WASHINGTON – Sexed-up, profanity-laced shows on cable and satellite TV should be for adult eyes only, and providers must do more to shield children or could find themselves facing indecency fines, the nation’s top communications regulator says.
“Parents need better and more tools to help them navigate the entertainment waters, particularly on cable and satellite TV,” Federal Communications Commission Chairman Kevin Martin told Congress on Tuesday.
Martin suggested several options, including a “family-friendly” tier of channels that would offer shows suitable for kids, such as the programs shown on the Nickelodeon channel.
He also said cable and satellite providers could consider letting consumers pay for a bundle of channels that they could choose themselves – an “a la carte” pricing system. If providers don’t find a way to monitor smut on television, Martin said, federal decency standards should be considered.
“You can always turn the television off and, of course, block the channels you don’t want,” he said, “but why should you have to?”
Martin spoke at an all-day forum on indecency before the Senate Commerce Committee. It included more than 20 entertainment industry, government and public interest leaders with differing views on whether broadcast networks, cable and satellite companies need more regulation.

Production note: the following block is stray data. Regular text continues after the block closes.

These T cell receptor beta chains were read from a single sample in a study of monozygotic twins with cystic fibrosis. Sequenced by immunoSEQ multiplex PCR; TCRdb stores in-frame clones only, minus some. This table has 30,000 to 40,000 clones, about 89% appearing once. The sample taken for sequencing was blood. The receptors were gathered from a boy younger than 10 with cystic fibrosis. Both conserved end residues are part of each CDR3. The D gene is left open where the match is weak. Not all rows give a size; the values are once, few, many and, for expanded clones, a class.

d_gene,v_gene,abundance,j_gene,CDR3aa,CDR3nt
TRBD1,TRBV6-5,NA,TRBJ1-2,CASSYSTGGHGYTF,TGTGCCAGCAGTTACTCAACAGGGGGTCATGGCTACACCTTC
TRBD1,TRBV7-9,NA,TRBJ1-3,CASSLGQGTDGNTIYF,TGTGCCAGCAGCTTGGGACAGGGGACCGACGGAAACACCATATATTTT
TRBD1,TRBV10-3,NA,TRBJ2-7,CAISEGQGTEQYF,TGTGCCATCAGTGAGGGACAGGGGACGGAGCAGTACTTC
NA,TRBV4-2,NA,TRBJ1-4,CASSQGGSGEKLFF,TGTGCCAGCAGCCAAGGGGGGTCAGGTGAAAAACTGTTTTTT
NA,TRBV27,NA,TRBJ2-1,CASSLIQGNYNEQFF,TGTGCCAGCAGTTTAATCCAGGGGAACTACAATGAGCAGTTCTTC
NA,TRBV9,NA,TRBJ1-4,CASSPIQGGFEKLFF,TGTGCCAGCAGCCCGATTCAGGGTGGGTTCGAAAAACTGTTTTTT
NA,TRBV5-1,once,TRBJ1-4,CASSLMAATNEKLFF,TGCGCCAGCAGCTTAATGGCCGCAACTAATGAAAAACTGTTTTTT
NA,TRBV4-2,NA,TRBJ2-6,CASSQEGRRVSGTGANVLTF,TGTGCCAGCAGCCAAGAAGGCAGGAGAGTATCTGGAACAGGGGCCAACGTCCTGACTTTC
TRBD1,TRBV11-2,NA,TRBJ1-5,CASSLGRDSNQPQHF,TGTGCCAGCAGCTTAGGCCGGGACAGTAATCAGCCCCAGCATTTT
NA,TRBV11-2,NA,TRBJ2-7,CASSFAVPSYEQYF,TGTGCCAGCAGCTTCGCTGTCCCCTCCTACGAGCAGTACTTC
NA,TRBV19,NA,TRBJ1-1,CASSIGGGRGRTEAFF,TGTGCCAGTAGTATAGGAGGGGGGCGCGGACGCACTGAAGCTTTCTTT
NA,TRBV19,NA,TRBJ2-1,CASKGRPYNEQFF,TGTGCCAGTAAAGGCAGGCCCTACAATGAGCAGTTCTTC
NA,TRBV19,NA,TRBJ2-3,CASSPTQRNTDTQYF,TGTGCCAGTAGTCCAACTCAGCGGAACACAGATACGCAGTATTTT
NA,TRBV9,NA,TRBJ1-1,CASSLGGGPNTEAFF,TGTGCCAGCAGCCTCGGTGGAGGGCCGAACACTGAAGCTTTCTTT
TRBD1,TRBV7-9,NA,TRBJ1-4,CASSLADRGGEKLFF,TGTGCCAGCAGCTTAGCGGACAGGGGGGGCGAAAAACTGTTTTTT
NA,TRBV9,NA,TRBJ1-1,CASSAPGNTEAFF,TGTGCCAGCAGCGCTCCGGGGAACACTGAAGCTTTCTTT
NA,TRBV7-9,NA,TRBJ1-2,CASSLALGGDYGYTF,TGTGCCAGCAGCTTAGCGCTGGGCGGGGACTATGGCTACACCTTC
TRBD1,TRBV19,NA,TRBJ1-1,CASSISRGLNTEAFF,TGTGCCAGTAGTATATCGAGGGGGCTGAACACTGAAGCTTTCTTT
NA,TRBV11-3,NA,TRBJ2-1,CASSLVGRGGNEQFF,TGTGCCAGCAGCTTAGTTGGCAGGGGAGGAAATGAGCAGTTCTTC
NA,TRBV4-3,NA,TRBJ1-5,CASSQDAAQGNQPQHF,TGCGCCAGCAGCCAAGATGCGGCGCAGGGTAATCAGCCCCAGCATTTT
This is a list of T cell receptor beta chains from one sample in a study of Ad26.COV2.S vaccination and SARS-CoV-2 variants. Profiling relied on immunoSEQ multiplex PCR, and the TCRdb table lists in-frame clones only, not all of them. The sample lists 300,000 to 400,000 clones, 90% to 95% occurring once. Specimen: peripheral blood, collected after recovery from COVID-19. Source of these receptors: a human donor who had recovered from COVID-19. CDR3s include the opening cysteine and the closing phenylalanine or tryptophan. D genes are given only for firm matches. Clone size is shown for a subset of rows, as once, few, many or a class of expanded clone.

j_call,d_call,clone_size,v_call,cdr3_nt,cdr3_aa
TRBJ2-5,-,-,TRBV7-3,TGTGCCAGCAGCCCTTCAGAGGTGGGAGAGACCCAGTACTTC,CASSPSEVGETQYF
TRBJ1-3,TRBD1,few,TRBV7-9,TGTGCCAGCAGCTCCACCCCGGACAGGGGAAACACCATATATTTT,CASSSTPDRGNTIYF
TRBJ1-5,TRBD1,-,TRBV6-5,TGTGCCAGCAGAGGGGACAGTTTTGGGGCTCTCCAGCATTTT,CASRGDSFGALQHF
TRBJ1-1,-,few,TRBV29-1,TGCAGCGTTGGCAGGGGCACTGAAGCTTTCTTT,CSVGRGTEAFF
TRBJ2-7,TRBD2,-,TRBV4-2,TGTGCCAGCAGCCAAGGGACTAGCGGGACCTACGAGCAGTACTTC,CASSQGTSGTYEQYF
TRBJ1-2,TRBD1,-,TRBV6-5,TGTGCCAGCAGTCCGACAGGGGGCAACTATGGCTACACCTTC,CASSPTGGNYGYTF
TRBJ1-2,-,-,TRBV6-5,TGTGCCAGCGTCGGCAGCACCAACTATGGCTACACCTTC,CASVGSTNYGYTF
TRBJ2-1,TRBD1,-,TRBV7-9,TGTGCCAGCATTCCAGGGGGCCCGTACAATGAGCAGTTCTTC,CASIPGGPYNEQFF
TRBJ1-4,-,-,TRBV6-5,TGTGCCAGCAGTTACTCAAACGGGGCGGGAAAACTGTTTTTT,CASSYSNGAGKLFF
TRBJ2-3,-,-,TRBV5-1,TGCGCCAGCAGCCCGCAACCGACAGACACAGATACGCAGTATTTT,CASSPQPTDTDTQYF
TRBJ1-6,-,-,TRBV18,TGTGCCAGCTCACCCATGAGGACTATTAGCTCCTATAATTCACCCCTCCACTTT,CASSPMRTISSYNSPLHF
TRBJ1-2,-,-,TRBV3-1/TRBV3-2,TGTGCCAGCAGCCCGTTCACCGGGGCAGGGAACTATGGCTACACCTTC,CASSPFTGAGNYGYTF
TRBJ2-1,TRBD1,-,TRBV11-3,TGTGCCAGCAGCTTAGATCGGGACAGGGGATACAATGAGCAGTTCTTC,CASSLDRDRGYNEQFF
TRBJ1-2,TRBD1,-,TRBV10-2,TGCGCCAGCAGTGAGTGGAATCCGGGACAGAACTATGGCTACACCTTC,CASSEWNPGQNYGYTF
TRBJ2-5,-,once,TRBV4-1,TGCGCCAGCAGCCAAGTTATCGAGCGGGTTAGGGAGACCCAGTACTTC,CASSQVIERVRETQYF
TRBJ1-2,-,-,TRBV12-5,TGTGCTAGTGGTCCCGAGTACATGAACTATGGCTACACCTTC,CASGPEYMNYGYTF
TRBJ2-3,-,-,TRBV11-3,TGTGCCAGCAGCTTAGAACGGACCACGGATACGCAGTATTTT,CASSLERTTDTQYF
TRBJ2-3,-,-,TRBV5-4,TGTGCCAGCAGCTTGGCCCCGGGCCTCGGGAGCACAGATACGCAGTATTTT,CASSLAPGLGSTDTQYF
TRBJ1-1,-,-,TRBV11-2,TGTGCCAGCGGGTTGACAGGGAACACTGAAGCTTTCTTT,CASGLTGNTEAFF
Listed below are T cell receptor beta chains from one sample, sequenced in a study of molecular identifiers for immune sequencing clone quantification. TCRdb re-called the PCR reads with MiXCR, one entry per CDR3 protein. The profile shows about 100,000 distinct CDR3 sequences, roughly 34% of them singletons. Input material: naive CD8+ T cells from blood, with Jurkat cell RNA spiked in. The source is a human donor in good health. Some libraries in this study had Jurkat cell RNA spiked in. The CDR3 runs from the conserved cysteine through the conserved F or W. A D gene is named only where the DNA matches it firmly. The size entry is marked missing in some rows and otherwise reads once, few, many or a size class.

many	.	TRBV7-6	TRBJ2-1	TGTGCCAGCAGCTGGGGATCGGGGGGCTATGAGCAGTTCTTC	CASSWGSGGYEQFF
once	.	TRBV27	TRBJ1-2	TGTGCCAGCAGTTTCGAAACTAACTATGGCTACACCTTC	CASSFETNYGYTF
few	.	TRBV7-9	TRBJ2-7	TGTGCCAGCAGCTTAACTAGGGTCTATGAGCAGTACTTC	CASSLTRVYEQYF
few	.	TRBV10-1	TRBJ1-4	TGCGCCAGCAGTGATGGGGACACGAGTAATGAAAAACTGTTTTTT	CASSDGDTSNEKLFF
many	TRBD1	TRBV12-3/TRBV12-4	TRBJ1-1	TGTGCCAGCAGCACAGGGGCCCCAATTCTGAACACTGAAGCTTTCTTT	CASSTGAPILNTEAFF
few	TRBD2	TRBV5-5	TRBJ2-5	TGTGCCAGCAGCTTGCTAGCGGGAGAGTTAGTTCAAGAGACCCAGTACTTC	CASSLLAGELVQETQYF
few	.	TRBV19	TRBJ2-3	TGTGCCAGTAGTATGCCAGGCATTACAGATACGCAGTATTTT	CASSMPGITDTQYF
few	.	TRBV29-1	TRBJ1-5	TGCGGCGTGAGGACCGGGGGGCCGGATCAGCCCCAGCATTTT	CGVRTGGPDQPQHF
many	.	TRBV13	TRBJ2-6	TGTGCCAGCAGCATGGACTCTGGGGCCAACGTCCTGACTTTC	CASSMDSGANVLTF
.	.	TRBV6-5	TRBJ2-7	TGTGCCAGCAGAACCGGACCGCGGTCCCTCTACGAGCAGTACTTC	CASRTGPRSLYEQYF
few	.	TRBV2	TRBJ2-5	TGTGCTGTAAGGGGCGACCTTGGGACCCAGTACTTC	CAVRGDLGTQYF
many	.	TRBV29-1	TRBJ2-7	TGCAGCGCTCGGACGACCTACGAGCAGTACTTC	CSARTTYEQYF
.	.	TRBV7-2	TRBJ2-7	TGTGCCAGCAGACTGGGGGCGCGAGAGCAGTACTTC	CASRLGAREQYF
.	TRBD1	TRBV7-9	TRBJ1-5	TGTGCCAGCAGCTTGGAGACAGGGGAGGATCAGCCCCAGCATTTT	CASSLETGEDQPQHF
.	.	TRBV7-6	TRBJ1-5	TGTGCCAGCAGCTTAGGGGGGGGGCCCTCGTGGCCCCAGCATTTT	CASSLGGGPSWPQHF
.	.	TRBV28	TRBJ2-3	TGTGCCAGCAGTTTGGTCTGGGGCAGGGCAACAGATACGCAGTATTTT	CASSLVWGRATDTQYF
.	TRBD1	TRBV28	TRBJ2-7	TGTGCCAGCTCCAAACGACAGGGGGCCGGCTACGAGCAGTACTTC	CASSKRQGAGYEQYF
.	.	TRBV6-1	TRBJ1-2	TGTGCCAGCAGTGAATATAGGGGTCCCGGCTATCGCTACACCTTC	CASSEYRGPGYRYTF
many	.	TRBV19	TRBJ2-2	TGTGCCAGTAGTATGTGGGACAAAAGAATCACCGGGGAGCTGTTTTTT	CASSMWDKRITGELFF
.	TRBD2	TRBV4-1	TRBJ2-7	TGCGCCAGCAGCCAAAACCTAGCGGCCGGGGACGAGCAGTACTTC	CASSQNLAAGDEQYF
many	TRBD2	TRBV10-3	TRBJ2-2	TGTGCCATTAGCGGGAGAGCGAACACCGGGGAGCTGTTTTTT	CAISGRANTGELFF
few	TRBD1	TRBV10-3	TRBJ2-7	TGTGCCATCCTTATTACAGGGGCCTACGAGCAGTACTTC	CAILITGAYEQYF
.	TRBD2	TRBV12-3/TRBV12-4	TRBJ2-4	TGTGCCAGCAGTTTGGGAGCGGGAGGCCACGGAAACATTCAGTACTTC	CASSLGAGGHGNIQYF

Cable and satellite representatives defended their operations and said they’ve been working to help educate parents on the tools the companies offer to block unwanted programming. They also said “a la carte” pricing would drive up costs for equipment, customer service and marketing – charges that would likely be passed to subscribers.
Others at the forum, such as the Christian Coalition, urged Congress to increase the fines against indecency on the airwaves from the current $32,500 maximum penalty per violation to $500,000.
Since the Janet Jackson “breast-exposure” at the Super Bowl nearly two years ago, indecency foes have turned up the pressure on Congress to do more to cleanse the airwaves.
Congress is considering several bills that would boost fines. Chairman Ted Stevens, R-Alaska, said some critics have complained the bills don’t go far enough and that decency standards should be expanded to cover cable and satellite.
Currently, obscenity and indecency standards apply to over-the-air broadcasters only. Congress would need to give the FCC the authority to police cable and satellite programming.